3. Immunization against influenza [in mothers] and Streptococcus pneumoniae may improve infant growth. In addition, new studies from Bangladesh, Colombia, Ghana and Israel further support the paradigm that malnutrition is a key risk factor for diarrhea and pneumonia.

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Key Idea

A large longitudinal study in the Philippines found that children suffering bouts of diarrhea and respiratory infections were at a significantly increased risk of physical stunting, which is associated with “poor functional outcomes such as impaired cognitive development.”

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A prospective case-control study conducted in several developing countries found that children with moderate-to-severe diarrhea grew significantly less in length in the two months following their episode compared to age- and gender-matched controls.

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A study of Kenyan children under 5 years of age found that children with diarrhea and cough in the 2 weeks prior to the survey were 80-90% more likely to be underweight or to suffer from wasting.

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Key Idea

In a recent review of data from developing countries, researchers found that “episodes of diarrhea may predispose to pneumonia in undernourished children.”

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Key Idea

Children [in slums] suffer from higher rates of diarrhoeal and respiratory illness, malnutrition and have lower vaccination rates. Mothers residing in slums are more poorly educated and less likely to receive antenatal care and skilled birth assistance.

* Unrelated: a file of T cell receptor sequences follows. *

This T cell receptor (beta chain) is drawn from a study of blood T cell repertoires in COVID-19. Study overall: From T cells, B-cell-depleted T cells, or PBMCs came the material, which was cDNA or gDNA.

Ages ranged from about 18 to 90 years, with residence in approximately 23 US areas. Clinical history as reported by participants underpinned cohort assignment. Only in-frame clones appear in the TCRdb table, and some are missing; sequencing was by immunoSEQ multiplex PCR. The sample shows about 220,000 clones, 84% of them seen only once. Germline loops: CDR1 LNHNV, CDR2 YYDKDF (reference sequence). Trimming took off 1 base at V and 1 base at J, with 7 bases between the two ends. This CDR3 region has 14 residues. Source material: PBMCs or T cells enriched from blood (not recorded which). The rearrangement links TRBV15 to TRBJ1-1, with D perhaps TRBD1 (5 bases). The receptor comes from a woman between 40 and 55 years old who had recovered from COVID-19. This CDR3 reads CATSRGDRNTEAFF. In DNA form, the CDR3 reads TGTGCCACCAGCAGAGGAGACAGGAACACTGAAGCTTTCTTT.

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Key Idea

Two years after rotavirus vaccine introduction in Rwanda, the country saw nearly 400 fewer hospital admissions for diarrhea among young children at 24 district hospitals.

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In a Bangladeshi study, pneumonia and acute diarrhea were the first and third most common reasons for childhood hospital admission with over half (54%) of the acute diarrhea admissions caused by rotavirus. One in four children taken to this large pediatric hospital were refused admission because all beds were occupied. Vaccination could have prevented children with rotavirus from requiring essential hospital resources when one in four children refused admission had symptoms of pneumonia.

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Key Idea

Among the principal causes of death in young children, 60.7% of deaths as a result of diarrhea, 52.3% of deaths as a result of pneumonia, 44.8% of deaths as a result of measles, and 57.3% of deaths as a result of malaria are attributable to under nutrition.